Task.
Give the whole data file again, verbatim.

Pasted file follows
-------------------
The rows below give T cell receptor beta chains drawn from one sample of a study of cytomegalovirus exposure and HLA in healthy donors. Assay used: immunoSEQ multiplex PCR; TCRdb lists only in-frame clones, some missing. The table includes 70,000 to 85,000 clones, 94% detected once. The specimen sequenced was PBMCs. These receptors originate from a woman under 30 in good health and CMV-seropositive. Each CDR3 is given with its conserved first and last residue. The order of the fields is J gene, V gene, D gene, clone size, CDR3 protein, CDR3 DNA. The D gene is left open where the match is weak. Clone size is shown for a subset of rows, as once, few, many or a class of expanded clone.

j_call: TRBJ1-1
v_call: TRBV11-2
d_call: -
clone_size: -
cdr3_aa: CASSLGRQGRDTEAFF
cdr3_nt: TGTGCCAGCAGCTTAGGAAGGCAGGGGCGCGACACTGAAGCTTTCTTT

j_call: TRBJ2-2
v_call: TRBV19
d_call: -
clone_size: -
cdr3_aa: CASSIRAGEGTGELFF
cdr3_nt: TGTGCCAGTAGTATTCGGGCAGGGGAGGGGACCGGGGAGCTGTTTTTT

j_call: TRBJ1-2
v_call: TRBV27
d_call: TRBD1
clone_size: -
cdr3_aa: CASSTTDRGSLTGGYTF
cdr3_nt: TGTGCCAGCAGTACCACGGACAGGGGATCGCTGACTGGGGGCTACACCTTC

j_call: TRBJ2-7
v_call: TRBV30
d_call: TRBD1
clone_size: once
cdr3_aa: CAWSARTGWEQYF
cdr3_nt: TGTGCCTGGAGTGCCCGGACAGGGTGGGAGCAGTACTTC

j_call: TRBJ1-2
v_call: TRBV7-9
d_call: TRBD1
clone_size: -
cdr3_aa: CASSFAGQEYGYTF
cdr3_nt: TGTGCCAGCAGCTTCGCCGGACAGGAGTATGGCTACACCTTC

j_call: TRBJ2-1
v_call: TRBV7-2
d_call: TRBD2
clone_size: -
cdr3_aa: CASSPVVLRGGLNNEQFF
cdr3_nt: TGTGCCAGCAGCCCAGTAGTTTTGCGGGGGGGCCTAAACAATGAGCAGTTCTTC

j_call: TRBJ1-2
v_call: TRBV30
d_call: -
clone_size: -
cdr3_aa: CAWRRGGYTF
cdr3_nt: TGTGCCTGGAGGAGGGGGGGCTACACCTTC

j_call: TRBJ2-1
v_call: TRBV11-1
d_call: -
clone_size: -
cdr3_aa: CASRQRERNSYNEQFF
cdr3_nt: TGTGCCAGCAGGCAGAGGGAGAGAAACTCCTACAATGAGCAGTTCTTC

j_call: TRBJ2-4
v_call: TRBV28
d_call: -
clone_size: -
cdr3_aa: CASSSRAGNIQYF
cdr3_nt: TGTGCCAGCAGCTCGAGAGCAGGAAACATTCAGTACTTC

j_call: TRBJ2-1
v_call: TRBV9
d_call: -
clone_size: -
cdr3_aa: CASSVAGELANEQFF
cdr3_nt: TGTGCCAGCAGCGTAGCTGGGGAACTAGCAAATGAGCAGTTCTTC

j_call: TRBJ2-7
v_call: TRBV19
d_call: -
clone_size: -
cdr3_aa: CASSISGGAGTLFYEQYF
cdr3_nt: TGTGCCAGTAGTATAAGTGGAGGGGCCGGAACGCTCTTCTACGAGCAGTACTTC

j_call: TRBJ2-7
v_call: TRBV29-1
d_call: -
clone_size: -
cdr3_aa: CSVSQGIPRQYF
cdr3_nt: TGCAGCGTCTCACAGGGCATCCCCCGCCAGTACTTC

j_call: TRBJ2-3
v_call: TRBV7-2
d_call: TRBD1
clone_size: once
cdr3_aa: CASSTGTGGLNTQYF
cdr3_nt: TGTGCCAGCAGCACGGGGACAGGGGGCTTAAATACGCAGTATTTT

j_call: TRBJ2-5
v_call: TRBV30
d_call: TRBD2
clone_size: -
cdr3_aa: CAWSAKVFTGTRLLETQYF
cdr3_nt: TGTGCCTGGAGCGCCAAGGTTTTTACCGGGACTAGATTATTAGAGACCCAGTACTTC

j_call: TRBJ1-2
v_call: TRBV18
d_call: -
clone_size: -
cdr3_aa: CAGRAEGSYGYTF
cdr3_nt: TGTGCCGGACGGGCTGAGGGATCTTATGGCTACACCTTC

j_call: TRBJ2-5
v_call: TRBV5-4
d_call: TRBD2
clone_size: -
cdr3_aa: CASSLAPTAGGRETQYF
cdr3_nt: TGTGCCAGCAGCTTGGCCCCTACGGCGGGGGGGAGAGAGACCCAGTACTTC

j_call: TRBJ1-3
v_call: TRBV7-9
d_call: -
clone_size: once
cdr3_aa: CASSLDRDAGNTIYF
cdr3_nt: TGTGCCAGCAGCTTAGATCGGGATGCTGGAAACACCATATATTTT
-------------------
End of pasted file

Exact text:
The rows below give T cell receptor beta chains drawn from one sample of a study of cytomegalovirus exposure and HLA in healthy donors. Assay used: immunoSEQ multiplex PCR; TCRdb lists only in-frame clones, some missing. The table includes 70,000 to 85,000 clones, 94% detected once. The specimen sequenced was PBMCs. These receptors originate from a woman under 30 in good health and CMV-seropositive. Each CDR3 is given with its conserved first and last residue. The order of the fields is J gene, V gene, D gene, clone size, CDR3 protein, CDR3 DNA. The D gene is left open where the match is weak. Clone size is shown for a subset of rows, as once, few, many or a class of expanded clone.

j_call: TRBJ1-1
v_call: TRBV11-2
d_call: -
clone_size: -
cdr3_aa: CASSLGRQGRDTEAFF
cdr3_nt: TGTGCCAGCAGCTTAGGAAGGCAGGGGCGCGACACTGAAGCTTTCTTT

j_call: TRBJ2-2
v_call: TRBV19
d_call: -
clone_size: -
cdr3_aa: CASSIRAGEGTGELFF
cdr3_nt: TGTGCCAGTAGTATTCGGGCAGGGGAGGGGACCGGGGAGCTGTTTTTT

j_call: TRBJ1-2
v_call: TRBV27
d_call: TRBD1
clone_size: -
cdr3_aa: CASSTTDRGSLTGGYTF
cdr3_nt: TGTGCCAGCAGTACCACGGACAGGGGATCGCTGACTGGGGGCTACACCTTC

j_call: TRBJ2-7
v_call: TRBV30
d_call: TRBD1
clone_size: once
cdr3_aa: CAWSARTGWEQYF
cdr3_nt: TGTGCCTGGAGTGCCCGGACAGGGTGGGAGCAGTACTTC

j_call: TRBJ1-2
v_call: TRBV7-9
d_call: TRBD1
clone_size: -
cdr3_aa: CASSFAGQEYGYTF
cdr3_nt: TGTGCCAGCAGCTTCGCCGGACAGGAGTATGGCTACACCTTC

j_call: TRBJ2-1
v_call: TRBV7-2
d_call: TRBD2
clone_size: -
cdr3_aa: CASSPVVLRGGLNNEQFF
cdr3_nt: TGTGCCAGCAGCCCAGTAGTTTTGCGGGGGGGCCTAAACAATGAGCAGTTCTTC

j_call: TRBJ1-2
v_call: TRBV30
d_call: -
clone_size: -
cdr3_aa: CAWRRGGYTF
cdr3_nt: TGTGCCTGGAGGAGGGGGGGCTACACCTTC

j_call: TRBJ2-1
v_call: TRBV11-1
d_call: -
clone_size: -
cdr3_aa: CASRQRERNSYNEQFF
cdr3_nt: TGTGCCAGCAGGCAGAGGGAGAGAAACTCCTACAATGAGCAGTTCTTC

j_call: TRBJ2-4
v_call: TRBV28
d_call: -
clone_size: -
cdr3_aa: CASSSRAGNIQYF
cdr3_nt: TGTGCCAGCAGCTCGAGAGCAGGAAACATTCAGTACTTC

j_call: TRBJ2-1
v_call: TRBV9
d_call: -
clone_size: -
cdr3_aa: CASSVAGELANEQFF
cdr3_nt: TGTGCCAGCAGCGTAGCTGGGGAACTAGCAAATGAGCAGTTCTTC

j_call: TRBJ2-7
v_call: TRBV19
d_call: -
clone_size: -
cdr3_aa: CASSISGGAGTLFYEQYF
cdr3_nt: TGTGCCAGTAGTATAAGTGGAGGGGCCGGAACGCTCTTCTACGAGCAGTACTTC

j_call: TRBJ2-7
v_call: TRBV29-1
d_call: -
clone_size: -
cdr3_aa: CSVSQGIPRQYF
cdr3_nt: TGCAGCGTCTCACAGGGCATCCCCCGCCAGTACTTC

j_call: TRBJ2-3
v_call: TRBV7-2
d_call: TRBD1
clone_size: once
cdr3_aa: CASSTGTGGLNTQYF
cdr3_nt: TGTGCCAGCAGCACGGGGACAGGGGGCTTAAATACGCAGTATTTT

j_call: TRBJ2-5
v_call: TRBV30
d_call: TRBD2
clone_size: -
cdr3_aa: CAWSAKVFTGTRLLETQYF
cdr3_nt: TGTGCCTGGAGCGCCAAGGTTTTTACCGGGACTAGATTATTAGAGACCCAGTACTTC

j_call: TRBJ1-2
v_call: TRBV18
d_call: -
clone_size: -
cdr3_aa: CAGRAEGSYGYTF
cdr3_nt: TGTGCCGGACGGGCTGAGGGATCTTATGGCTACACCTTC

j_call: TRBJ2-5
v_call: TRBV5-4
d_call: TRBD2
clone_size: -
cdr3_aa: CASSLAPTAGGRETQYF
cdr3_nt: TGTGCCAGCAGCTTGGCCCCTACGGCGGGGGGGAGAGAGACCCAGTACTTC

j_call: TRBJ1-3
v_call: TRBV7-9
d_call: -
clone_size: once
cdr3_aa: CASSLDRDAGNTIYF
cdr3_nt: TGTGCCAGCAGCTTAGATCGGGATGCTGGAAACACCATATATTTT